N2 - Objective: To identify potentially actionable dosimetric predictors of local control (LC) for non-small cell lung cancer (NSCLC) brain metastases treated with single-fraction stereotactic radiosurgery (SRS). Methods and materials: Patients with NSCLC brain metastases treated with single-fraction SRS were identified. Eligible patients had at least 1 follow-up magnetic resonance imaging scan and were without prior metastasectomy or SRS to the same lesion. LC and overall survival (OS) were estimated using the Kaplan-Meier method. The Cox proportional hazards model was used for univariate (UVA) and multivariate analysis (MVA). Receiver operating characteristic (ROC) analysis was used to identify optimal cut points for dose-volume histogram metrics relative to LC. Results: A total of 612 NSCLC brain metastasis were identified in 299 patients with single-fraction SRS between 1999 and 2014. Median follow-up was 10 months. Median OS from time of SRS was 11 months. Overall LC was 75% and 66% at 1 and 2 years, respectively. On UVA, increasing dose by any measure was associated with improved LC. On MVA, volume receiving at least 32 Gy (V32; hazard ratio [HR], 0.069; P <.000), along with higher prescription isodose (HR, 0.953; P =.031) and lower volume (HR, 1.359; P <.000), were independent predictors of improved LC. ROC analysis demonstrated a V32 of 24% to be most predictive for LC. For the entire cohort, 1-year LC for V32 ≥24% was 89% versus 67% for V32 <24% (P =.000). Stratifying by volume, lesions ≤2 cm (n = 323) had a 1-year LC of 95% versus 82% (P =.005) for V32 above and below 24%, respectively. For lesions 2.1 to 3 cm (n = 211), 1-year LC was 79% versus 59% (P =.003) for V32 above and below 24%, respectively. Total tumor volume alone was predictive for OS. Conclusions: Volume, prescription isodose line, and V32 are independent predictors of LC. V32 represents an actionable SRS treatment planning parameter for NSCLC brain metastases.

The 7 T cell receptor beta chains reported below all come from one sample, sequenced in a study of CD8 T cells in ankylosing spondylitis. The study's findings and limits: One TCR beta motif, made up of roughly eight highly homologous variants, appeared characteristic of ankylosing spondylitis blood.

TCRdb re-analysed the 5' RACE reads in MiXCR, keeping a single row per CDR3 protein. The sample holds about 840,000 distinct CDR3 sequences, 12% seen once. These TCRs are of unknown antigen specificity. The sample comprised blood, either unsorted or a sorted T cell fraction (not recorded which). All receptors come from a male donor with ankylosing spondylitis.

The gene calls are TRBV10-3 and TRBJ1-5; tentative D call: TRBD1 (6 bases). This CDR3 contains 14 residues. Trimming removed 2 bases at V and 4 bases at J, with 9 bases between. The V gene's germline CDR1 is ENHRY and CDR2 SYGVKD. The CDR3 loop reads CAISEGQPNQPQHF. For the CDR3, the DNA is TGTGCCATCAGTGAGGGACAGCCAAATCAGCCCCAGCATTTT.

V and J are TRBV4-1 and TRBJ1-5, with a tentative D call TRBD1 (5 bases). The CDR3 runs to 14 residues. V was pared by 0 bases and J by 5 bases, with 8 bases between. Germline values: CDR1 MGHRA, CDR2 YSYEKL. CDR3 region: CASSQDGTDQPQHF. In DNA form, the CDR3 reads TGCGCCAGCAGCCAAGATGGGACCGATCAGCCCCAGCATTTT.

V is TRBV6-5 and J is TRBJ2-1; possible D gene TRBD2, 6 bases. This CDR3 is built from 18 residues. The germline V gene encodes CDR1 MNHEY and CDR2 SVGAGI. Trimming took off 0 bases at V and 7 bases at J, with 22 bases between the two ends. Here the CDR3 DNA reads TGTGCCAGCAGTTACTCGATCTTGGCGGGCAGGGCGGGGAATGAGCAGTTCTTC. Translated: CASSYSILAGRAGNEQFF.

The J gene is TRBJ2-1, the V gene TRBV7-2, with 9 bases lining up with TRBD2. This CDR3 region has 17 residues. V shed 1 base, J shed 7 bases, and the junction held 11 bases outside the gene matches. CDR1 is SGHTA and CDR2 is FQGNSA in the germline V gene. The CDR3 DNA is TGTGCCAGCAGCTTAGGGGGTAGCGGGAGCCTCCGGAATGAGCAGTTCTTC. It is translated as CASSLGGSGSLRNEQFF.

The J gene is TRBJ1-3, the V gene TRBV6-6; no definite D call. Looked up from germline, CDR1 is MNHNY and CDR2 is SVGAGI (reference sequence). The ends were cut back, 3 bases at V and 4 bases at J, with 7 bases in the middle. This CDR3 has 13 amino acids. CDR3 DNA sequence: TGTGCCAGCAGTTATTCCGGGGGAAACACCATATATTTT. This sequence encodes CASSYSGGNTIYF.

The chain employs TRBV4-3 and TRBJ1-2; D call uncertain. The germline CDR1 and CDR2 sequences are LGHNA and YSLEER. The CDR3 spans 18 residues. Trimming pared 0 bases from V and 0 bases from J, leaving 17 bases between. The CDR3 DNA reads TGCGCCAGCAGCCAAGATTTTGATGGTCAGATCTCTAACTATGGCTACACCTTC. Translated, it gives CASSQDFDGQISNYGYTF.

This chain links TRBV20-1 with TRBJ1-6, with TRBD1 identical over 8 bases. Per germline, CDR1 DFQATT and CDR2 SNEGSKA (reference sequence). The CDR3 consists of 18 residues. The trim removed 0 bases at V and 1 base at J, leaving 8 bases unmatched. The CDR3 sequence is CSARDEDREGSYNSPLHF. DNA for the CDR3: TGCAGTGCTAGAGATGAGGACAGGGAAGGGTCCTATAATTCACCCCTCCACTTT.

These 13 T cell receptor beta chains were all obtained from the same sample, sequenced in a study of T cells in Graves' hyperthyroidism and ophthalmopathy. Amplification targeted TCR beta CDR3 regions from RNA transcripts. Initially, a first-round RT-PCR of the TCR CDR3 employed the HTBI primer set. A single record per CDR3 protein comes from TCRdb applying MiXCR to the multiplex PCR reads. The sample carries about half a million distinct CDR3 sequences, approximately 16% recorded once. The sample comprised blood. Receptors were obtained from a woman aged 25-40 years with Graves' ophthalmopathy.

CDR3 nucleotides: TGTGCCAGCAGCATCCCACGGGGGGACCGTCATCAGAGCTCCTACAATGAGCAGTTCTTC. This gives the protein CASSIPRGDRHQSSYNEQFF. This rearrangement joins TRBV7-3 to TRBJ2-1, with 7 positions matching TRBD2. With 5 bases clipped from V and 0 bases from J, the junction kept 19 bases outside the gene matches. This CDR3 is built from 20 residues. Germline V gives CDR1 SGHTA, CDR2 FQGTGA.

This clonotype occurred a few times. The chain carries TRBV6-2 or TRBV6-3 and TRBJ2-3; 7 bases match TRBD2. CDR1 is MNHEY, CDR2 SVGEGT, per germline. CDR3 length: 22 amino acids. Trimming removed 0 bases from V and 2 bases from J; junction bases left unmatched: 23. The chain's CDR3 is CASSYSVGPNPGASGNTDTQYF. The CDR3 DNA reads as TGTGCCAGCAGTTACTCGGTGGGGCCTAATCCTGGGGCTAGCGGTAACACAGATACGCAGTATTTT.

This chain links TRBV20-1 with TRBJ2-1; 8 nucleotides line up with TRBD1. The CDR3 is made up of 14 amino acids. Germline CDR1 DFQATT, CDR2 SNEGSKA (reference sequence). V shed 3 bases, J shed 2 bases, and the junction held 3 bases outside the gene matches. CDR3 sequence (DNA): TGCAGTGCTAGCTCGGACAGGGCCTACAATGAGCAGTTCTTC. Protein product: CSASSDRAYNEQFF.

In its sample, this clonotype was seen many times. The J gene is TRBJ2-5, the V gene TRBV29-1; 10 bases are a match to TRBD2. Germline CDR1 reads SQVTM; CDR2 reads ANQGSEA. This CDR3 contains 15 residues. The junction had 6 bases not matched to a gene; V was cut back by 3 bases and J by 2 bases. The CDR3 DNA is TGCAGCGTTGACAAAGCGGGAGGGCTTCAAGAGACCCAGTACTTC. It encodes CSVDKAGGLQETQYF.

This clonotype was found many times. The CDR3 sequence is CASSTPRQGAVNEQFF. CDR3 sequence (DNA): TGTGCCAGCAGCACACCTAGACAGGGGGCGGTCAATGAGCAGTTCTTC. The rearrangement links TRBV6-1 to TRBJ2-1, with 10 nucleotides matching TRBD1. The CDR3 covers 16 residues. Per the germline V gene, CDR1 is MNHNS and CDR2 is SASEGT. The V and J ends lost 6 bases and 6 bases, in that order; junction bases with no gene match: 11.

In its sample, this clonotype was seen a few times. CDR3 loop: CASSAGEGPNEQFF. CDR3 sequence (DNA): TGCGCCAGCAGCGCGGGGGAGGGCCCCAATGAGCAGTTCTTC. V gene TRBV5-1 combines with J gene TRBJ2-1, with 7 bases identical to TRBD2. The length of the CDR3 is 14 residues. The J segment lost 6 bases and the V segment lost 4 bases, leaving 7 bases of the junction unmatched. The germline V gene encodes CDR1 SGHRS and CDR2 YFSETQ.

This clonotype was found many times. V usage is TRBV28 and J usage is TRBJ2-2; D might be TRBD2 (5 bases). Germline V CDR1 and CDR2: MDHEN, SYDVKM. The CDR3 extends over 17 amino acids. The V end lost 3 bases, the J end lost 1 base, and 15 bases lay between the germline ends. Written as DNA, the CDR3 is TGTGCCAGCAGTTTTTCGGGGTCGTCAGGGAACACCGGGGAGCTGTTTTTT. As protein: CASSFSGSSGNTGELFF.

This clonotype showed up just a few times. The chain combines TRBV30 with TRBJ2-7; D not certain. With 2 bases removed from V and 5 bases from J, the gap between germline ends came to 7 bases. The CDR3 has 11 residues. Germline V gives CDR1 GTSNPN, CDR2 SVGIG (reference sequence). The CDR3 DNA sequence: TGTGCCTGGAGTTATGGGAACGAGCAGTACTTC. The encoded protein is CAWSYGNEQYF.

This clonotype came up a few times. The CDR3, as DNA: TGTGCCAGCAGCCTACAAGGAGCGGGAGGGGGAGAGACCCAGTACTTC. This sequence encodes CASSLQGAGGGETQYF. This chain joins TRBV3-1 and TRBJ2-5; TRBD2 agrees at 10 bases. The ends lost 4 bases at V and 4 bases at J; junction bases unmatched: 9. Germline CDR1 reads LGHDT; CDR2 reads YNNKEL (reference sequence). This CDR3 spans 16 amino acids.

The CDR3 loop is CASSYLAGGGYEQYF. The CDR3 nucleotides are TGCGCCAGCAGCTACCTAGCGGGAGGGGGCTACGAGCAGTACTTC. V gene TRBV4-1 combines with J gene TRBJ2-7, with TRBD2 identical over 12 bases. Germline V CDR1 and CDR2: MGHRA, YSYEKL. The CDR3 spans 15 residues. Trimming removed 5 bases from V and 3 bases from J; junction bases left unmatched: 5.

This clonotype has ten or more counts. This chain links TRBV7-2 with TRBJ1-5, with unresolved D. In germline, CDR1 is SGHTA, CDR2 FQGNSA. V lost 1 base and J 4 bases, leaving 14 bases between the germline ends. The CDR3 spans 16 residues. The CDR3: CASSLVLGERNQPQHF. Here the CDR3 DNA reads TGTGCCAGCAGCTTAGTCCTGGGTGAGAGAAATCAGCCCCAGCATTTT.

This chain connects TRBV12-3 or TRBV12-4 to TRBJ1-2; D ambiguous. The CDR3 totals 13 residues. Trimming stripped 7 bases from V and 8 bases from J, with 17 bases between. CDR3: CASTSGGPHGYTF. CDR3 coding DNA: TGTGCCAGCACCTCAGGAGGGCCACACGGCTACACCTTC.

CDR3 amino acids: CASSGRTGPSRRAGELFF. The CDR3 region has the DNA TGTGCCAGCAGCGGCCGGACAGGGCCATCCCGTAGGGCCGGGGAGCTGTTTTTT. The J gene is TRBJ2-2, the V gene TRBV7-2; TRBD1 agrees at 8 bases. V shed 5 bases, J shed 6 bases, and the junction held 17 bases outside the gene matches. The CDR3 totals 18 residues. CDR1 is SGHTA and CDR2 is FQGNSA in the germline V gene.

AB - Objective: To identify potentially actionable dosimetric predictors of local control (LC) for non-small cell lung cancer (NSCLC) brain metastases treated with single-fraction stereotactic radiosurgery (SRS). Methods and materials: Patients with NSCLC brain metastases treated with single-fraction SRS were identified. Eligible patients had at least 1 follow-up magnetic resonance imaging scan and were without prior metastasectomy or SRS to the same lesion. LC and overall survival (OS) were estimated using the Kaplan-Meier method. The Cox proportional hazards model was used for univariate (UVA) and multivariate analysis (MVA). Receiver operating characteristic (ROC) analysis was used to identify optimal cut points for dose-volume histogram metrics relative to LC. Results: A total of 612 NSCLC brain metastasis were identified in 299 patients with single-fraction SRS between 1999 and 2014. Median follow-up was 10 months. Median OS from time of SRS was 11 months. Overall LC was 75% and 66% at 1 and 2 years, respectively. On UVA, increasing dose by any measure was associated with improved LC. On MVA, volume receiving at least 32 Gy (V32; hazard ratio [HR], 0.069; P <.000), along with higher prescription isodose (HR, 0.953; P =.031) and lower volume (HR, 1.359; P <.000), were independent predictors of improved LC. ROC analysis demonstrated a V32 of 24% to be most predictive for LC. For the entire cohort, 1-year LC for V32 ≥24% was 89% versus 67% for V32 <24% (P =.000). Stratifying by volume, lesions ≤2 cm (n = 323) had a 1-year LC of 95% versus 82% (P =.005) for V32 above and below 24%, respectively. For lesions 2.1 to 3 cm (n = 211), 1-year LC was 79% versus 59% (P =.003) for V32 above and below 24%, respectively. Total tumor volume alone was predictive for OS. Conclusions: Volume, prescription isodose line, and V32 are independent predictors of LC. V32 represents an actionable SRS treatment planning parameter for NSCLC brain metastases.